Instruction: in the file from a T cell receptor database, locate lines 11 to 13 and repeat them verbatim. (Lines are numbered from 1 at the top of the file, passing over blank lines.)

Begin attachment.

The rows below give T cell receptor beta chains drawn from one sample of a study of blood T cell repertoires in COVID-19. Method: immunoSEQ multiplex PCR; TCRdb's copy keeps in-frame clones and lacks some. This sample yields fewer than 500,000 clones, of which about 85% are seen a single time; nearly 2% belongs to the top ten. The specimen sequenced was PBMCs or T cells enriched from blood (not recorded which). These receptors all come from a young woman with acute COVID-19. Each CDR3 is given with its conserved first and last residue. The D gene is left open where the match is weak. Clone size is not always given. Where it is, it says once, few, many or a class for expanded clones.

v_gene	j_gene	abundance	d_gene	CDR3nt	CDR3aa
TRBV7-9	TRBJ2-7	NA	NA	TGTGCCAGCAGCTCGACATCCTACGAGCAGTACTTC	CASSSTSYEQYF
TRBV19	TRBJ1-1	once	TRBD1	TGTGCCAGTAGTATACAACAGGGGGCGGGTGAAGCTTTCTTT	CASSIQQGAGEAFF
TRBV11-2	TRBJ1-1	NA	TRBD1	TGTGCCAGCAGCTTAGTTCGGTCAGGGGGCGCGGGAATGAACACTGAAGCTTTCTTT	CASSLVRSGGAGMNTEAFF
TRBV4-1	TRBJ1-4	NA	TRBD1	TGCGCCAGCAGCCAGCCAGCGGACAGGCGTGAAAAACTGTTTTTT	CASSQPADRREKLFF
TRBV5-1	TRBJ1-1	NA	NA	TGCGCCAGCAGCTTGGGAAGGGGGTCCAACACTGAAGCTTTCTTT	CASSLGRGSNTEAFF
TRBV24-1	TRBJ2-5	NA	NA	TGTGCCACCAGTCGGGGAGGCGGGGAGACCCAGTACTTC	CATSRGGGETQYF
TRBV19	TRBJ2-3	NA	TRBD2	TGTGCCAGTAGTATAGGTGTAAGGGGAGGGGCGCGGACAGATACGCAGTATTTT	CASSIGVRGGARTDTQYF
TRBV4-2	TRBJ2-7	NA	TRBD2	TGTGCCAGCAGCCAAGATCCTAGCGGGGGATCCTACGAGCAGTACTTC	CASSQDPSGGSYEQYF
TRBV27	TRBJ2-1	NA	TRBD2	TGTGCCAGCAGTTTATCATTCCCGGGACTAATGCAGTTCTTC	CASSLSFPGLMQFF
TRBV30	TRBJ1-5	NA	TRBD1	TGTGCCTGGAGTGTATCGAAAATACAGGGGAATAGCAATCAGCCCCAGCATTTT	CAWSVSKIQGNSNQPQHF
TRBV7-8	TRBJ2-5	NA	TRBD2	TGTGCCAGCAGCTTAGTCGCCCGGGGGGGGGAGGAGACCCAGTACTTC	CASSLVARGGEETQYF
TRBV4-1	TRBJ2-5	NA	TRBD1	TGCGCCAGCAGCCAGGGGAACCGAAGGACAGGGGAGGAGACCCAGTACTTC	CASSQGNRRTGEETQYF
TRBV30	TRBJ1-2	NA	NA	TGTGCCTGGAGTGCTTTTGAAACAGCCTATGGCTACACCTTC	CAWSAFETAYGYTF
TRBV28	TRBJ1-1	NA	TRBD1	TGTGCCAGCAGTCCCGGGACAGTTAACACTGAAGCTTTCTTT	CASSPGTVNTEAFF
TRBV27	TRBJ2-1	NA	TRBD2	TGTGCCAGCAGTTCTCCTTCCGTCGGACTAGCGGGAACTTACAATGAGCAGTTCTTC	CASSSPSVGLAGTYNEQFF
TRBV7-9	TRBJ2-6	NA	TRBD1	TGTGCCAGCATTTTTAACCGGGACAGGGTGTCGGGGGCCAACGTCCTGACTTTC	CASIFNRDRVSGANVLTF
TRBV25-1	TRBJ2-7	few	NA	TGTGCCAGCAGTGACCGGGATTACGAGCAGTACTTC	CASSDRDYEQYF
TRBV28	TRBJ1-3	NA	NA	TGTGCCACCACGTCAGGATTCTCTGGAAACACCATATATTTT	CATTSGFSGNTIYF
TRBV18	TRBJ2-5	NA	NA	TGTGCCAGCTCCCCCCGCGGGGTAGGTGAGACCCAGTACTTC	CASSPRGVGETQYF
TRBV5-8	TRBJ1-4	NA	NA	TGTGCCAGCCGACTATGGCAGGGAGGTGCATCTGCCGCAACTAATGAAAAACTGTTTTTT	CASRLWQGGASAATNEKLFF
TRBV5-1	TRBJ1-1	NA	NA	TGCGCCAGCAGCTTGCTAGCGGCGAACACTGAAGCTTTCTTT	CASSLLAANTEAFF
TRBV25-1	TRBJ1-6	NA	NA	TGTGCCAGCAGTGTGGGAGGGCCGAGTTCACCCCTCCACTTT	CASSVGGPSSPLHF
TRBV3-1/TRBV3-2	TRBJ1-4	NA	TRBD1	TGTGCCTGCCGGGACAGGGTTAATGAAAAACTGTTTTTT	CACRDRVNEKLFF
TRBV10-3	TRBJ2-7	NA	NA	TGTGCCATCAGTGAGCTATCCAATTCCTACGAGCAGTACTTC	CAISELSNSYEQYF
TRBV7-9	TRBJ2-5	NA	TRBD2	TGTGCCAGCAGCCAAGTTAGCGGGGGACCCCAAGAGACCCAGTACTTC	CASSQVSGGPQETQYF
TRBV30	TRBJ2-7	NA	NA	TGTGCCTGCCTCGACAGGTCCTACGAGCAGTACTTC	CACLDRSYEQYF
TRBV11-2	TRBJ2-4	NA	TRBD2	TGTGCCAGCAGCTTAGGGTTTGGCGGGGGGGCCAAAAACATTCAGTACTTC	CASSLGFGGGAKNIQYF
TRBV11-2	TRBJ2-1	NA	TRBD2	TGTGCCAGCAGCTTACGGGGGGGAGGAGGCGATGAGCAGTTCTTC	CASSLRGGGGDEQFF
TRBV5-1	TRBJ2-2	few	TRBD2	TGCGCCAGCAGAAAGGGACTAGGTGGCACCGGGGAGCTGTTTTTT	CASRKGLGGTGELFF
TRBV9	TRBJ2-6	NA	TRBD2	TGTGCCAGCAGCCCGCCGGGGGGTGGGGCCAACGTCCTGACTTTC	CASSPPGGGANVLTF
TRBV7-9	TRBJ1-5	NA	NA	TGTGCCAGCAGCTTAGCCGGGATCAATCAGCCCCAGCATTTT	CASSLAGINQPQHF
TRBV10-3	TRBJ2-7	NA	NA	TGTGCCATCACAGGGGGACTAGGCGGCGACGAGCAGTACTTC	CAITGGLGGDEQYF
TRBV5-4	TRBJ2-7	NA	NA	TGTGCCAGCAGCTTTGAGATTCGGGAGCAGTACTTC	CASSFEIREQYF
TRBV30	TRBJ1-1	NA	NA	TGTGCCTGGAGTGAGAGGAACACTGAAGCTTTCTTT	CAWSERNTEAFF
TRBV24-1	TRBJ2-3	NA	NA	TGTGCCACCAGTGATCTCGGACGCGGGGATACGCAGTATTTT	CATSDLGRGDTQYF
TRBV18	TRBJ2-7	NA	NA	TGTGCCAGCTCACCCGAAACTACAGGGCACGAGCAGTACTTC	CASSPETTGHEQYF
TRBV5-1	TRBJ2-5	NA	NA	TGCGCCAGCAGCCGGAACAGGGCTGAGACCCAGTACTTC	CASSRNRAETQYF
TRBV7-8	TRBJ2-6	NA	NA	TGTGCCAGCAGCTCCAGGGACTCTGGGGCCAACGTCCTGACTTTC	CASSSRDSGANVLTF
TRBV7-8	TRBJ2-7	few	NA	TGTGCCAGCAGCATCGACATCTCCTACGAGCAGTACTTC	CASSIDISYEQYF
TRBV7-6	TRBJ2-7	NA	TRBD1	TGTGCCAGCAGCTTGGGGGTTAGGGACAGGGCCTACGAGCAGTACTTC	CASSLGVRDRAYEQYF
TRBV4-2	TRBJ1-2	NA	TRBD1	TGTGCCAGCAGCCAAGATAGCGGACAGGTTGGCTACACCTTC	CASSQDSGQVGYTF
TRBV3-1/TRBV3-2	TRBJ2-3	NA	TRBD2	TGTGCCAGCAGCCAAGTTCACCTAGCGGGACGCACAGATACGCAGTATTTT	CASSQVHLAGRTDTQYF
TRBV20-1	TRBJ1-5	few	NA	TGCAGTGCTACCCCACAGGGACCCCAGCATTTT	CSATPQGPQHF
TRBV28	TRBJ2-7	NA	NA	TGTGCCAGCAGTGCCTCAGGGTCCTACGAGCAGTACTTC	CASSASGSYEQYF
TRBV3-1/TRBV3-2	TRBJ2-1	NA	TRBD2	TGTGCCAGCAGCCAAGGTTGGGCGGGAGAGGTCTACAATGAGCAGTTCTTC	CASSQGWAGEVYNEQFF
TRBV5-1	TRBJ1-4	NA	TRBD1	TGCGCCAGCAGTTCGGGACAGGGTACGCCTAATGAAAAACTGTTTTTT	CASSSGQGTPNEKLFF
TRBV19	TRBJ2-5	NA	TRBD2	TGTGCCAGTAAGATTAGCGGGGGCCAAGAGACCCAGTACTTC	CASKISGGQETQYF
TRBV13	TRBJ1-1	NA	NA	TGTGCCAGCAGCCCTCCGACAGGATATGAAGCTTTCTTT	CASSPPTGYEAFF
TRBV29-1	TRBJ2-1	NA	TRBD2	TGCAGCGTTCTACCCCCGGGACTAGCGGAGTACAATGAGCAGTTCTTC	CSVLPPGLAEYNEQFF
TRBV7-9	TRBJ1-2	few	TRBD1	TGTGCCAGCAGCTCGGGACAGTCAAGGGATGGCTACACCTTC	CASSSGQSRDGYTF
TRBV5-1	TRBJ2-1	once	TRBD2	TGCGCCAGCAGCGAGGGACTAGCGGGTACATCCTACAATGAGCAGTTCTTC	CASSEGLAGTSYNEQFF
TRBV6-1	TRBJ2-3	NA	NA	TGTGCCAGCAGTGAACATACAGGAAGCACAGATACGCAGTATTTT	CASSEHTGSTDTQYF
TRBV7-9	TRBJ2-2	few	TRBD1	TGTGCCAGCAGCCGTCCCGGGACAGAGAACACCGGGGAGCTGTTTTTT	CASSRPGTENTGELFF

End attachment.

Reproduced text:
TRBV27	TRBJ2-1	NA	TRBD2	TGTGCCAGCAGTTTATCATTCCCGGGACTAATGCAGTTCTTC	CASSLSFPGLMQFF
TRBV30	TRBJ1-5	NA	TRBD1	TGTGCCTGGAGTGTATCGAAAATACAGGGGAATAGCAATCAGCCCCAGCATTTT	CAWSVSKIQGNSNQPQHF
TRBV7-8	TRBJ2-5	NA	TRBD2	TGTGCCAGCAGCTTAGTCGCCCGGGGGGGGGAGGAGACCCAGTACTTC	CASSLVARGGEETQYF